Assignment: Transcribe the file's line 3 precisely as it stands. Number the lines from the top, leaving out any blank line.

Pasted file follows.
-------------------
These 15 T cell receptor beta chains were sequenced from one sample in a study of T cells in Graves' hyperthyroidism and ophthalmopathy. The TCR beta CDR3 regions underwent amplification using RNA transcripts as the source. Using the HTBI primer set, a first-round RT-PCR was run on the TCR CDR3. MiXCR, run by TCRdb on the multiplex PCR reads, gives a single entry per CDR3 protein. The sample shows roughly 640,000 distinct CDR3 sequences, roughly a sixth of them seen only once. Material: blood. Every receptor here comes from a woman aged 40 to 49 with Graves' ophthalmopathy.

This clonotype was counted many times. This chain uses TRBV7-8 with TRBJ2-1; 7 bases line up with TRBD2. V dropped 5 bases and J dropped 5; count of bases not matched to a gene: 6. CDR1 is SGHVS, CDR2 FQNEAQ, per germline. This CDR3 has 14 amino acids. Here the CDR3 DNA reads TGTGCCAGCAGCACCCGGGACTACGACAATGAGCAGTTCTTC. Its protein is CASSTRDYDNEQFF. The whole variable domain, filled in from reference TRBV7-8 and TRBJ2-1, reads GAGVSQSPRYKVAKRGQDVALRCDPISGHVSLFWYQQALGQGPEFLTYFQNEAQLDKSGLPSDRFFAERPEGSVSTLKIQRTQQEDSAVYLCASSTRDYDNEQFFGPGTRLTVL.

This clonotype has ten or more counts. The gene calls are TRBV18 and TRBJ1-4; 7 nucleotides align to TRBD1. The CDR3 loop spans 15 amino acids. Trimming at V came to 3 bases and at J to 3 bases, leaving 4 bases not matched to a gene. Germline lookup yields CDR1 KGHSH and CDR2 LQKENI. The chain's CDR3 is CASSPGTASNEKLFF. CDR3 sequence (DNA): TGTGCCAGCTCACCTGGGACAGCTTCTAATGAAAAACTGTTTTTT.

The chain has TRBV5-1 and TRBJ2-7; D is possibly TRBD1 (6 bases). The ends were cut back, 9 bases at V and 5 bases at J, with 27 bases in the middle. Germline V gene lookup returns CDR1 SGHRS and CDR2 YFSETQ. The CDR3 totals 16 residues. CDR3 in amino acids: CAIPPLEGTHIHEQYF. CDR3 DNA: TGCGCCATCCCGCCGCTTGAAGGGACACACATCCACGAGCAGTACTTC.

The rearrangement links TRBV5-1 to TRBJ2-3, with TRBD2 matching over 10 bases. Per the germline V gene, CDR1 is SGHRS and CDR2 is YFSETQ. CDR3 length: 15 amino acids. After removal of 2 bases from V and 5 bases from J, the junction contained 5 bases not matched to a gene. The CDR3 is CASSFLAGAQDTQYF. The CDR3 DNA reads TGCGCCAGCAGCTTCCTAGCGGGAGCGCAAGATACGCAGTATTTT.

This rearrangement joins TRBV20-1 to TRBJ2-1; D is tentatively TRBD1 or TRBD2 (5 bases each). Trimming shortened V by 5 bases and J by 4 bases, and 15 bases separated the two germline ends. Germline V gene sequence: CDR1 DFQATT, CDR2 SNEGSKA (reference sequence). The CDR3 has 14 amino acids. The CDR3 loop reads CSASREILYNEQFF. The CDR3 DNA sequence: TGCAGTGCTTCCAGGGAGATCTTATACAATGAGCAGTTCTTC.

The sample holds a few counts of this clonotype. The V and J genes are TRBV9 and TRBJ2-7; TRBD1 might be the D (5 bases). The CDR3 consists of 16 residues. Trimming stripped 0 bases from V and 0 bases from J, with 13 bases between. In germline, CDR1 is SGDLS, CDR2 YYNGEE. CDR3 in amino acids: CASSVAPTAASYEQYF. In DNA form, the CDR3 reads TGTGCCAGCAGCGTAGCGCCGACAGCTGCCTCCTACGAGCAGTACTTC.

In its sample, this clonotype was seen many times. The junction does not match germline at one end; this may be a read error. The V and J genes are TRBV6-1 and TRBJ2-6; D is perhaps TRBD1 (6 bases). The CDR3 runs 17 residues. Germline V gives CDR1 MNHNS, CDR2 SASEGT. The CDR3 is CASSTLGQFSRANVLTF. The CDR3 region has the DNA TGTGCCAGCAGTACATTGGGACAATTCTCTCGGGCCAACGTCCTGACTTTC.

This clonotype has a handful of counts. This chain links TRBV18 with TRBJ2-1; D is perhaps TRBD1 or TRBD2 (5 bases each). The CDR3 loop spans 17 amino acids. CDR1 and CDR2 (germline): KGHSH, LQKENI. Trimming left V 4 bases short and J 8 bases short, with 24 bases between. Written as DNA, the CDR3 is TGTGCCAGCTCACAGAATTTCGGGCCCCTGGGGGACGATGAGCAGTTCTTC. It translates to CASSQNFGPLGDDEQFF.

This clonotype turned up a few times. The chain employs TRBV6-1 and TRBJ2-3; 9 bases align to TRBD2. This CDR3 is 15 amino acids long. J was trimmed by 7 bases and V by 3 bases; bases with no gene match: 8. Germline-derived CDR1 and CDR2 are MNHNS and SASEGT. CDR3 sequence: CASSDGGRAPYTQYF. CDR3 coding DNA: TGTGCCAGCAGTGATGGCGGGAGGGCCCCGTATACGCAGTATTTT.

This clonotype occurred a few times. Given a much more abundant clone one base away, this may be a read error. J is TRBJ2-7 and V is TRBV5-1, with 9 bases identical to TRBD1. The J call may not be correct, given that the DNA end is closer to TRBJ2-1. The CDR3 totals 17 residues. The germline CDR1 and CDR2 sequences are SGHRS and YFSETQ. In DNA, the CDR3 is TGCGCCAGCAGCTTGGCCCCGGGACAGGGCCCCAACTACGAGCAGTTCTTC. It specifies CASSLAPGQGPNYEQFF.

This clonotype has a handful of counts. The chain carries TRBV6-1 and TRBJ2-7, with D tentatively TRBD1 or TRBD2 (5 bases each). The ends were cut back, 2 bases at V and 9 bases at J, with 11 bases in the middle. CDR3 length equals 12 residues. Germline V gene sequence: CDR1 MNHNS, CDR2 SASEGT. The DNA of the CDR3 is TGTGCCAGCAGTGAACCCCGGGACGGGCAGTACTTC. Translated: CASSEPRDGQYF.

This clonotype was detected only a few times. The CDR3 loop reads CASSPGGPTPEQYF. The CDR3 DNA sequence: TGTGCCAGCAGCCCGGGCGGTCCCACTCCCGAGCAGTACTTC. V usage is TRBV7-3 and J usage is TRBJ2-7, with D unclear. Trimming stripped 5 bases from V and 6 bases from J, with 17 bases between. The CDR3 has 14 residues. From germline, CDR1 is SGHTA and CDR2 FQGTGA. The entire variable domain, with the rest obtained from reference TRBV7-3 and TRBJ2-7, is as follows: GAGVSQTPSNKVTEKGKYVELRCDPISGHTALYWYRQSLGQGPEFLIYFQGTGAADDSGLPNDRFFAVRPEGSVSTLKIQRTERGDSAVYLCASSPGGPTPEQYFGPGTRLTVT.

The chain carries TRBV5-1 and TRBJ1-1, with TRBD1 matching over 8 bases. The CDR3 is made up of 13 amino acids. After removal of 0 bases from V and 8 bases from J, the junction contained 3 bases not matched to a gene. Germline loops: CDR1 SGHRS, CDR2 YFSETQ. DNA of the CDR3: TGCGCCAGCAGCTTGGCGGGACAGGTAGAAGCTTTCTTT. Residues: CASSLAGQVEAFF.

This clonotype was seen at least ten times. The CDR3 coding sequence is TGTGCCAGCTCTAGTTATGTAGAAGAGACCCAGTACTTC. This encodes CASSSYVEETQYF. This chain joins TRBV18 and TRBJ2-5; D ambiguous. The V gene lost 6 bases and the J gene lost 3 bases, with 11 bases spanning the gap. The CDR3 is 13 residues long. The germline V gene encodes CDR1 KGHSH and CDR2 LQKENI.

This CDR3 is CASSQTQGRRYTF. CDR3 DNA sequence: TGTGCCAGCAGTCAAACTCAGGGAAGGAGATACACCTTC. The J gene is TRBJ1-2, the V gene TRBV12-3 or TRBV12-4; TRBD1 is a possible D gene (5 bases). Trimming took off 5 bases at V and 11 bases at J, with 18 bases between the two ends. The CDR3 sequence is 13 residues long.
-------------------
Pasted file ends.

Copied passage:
This clonotype has ten or more counts. The gene calls are TRBV18 and TRBJ1-4; 7 nucleotides align to TRBD1. The CDR3 loop spans 15 amino acids. Trimming at V came to 3 bases and at J to 3 bases, leaving 4 bases not matched to a gene. Germline lookup yields CDR1 KGHSH and CDR2 LQKENI. The chain's CDR3 is CASSPGTASNEKLFF. CDR3 sequence (DNA): TGTGCCAGCTCACCTGGGACAGCTTCTAATGAAAAACTGTTTTTT.